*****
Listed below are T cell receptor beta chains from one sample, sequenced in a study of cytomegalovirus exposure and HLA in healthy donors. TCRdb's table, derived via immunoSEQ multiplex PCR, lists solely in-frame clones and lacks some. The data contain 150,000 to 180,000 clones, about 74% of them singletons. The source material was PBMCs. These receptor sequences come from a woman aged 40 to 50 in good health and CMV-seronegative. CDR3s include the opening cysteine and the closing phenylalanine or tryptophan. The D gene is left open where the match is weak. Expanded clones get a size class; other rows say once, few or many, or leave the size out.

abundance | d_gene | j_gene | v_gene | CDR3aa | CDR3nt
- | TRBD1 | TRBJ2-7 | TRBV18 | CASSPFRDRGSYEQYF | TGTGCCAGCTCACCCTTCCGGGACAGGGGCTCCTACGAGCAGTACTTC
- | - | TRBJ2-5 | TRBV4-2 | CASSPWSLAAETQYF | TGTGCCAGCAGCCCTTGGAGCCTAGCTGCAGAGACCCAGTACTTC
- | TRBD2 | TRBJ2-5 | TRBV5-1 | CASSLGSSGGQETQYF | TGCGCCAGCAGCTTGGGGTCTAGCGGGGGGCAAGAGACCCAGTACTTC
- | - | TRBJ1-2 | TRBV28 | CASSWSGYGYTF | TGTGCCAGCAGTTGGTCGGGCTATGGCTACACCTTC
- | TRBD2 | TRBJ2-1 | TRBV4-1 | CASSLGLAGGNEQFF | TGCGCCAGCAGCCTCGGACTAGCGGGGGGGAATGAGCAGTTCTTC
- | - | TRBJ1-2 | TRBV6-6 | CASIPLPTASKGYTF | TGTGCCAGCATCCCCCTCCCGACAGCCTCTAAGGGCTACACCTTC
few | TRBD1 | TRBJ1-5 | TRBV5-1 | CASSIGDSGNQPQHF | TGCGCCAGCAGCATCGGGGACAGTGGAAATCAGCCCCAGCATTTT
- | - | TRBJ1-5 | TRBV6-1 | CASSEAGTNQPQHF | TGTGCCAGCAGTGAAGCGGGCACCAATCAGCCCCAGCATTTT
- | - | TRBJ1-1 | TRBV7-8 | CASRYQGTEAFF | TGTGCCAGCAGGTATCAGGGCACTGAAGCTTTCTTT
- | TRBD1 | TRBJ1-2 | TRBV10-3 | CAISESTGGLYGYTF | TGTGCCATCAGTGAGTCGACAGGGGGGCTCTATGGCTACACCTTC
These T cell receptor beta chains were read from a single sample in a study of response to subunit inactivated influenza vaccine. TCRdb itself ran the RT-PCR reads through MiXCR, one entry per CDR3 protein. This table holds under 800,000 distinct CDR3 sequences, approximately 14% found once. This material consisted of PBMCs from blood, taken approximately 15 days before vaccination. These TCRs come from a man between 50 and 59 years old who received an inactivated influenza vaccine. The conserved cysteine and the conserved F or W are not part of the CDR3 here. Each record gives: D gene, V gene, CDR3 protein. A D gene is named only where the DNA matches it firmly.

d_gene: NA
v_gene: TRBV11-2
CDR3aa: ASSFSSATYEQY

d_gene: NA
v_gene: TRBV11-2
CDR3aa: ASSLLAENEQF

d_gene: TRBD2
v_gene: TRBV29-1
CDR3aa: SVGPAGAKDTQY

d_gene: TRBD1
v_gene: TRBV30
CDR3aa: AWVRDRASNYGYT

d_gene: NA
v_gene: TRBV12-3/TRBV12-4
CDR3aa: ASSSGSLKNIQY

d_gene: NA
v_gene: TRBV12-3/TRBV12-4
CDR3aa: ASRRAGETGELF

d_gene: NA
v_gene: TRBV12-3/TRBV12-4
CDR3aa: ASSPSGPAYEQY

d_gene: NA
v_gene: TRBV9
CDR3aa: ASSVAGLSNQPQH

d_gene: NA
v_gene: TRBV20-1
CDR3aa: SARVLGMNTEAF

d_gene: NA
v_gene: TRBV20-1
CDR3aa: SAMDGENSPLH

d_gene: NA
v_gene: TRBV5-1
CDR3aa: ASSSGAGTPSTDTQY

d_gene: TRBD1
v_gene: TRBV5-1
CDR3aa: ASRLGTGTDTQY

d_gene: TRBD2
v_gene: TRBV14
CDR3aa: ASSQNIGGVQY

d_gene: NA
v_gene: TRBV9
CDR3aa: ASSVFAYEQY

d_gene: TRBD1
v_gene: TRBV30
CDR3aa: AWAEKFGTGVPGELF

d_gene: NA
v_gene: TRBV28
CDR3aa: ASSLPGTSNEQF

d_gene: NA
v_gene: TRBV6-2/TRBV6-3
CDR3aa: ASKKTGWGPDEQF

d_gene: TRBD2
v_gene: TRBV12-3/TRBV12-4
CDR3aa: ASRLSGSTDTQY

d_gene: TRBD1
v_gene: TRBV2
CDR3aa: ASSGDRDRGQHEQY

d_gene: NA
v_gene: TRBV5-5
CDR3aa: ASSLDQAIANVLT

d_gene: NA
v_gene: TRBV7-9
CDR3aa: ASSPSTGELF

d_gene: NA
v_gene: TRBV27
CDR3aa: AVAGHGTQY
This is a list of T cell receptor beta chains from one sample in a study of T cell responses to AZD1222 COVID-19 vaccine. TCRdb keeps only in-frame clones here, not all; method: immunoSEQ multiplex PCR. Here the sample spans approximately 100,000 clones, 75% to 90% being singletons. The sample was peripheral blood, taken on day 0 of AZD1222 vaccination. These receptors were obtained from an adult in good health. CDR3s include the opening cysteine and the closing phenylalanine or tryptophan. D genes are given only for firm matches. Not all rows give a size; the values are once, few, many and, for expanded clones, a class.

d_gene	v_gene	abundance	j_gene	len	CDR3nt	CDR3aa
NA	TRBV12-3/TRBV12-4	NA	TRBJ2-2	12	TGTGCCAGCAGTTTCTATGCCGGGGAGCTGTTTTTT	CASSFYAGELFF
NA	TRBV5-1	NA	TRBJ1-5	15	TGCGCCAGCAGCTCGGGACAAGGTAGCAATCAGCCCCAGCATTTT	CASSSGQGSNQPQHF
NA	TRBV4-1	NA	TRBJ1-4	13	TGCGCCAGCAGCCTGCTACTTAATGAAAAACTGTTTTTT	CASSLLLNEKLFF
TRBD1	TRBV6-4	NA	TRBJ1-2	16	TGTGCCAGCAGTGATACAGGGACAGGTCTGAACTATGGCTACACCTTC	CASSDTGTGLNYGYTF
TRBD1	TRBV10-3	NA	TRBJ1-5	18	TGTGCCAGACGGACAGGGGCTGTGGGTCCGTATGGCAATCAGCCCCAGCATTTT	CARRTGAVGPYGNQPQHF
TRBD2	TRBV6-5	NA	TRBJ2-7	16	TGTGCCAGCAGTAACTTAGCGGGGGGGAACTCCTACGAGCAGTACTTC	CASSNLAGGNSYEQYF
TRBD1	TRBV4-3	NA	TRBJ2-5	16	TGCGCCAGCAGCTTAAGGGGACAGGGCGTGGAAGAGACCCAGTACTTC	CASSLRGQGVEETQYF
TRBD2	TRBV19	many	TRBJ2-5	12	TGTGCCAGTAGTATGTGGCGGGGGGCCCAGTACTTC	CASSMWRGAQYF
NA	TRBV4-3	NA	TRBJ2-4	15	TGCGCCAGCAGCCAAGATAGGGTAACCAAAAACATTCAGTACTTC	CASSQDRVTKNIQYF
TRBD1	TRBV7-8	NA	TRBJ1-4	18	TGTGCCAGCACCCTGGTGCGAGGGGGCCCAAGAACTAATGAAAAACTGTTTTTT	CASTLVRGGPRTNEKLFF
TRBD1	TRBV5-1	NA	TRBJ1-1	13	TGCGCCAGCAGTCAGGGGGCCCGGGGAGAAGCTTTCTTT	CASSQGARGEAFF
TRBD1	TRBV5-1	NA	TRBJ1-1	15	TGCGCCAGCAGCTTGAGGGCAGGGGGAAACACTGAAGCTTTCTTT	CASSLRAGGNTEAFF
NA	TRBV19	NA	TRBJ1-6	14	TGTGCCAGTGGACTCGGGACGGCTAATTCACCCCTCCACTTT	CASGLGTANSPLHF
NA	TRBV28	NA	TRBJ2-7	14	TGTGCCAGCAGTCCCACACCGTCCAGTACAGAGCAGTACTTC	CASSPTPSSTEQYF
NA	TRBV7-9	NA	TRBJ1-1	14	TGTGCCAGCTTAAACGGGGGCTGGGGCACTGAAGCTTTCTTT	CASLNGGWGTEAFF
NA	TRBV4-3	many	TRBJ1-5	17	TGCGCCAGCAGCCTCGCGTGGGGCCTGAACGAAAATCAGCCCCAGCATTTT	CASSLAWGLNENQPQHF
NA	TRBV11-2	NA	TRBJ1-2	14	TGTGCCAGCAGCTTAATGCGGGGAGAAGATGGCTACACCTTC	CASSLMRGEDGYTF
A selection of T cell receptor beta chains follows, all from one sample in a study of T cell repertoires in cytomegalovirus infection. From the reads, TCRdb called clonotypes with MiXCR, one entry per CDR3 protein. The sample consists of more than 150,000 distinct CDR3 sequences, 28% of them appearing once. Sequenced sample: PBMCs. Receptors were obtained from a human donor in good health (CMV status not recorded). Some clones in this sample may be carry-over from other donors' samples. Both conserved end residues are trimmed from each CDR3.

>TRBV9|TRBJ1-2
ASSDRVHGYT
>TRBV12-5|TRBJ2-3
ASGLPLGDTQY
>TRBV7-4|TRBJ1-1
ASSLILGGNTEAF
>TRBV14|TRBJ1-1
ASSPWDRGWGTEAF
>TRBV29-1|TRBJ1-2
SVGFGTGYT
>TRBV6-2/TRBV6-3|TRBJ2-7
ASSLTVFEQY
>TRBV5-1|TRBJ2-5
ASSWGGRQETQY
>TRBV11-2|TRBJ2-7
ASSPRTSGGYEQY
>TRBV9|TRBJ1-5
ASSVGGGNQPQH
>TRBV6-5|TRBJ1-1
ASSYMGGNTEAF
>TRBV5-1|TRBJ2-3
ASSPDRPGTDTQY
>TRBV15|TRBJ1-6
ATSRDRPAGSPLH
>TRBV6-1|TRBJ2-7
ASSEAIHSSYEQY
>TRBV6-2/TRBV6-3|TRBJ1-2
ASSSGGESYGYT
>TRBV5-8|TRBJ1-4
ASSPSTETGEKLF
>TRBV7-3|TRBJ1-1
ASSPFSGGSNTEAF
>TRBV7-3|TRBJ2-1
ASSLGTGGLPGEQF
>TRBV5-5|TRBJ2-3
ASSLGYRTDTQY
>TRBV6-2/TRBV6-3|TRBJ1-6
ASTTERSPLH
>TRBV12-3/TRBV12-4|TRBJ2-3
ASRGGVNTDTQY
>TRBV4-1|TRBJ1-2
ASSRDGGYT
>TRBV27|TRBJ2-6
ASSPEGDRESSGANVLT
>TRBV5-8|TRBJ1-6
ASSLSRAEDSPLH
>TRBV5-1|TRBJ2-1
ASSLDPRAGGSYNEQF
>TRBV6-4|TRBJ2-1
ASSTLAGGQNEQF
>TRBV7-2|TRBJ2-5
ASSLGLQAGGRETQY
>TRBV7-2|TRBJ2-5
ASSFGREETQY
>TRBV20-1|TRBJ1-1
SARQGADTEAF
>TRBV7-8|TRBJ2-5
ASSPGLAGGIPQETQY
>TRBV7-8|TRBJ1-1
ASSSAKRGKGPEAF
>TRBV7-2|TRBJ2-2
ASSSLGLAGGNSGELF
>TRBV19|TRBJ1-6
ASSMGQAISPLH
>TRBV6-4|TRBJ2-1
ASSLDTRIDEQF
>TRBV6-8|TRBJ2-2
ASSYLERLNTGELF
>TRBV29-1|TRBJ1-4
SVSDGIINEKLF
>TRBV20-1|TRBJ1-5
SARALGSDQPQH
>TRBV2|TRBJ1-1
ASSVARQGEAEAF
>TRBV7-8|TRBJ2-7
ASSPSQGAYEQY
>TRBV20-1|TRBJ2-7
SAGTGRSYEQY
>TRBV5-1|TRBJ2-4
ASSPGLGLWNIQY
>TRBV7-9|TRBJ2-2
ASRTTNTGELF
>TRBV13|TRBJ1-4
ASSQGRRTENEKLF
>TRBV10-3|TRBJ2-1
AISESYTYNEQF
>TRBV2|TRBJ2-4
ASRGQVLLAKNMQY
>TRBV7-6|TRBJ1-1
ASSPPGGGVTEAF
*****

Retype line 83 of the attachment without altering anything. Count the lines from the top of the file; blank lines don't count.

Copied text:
NA	TRBV5-1	NA	TRBJ1-5	15	TGCGCCAGCAGCTCGGGACAAGGTAGCAATCAGCCCCAGCATTTT	CASSSGQGSNQPQHF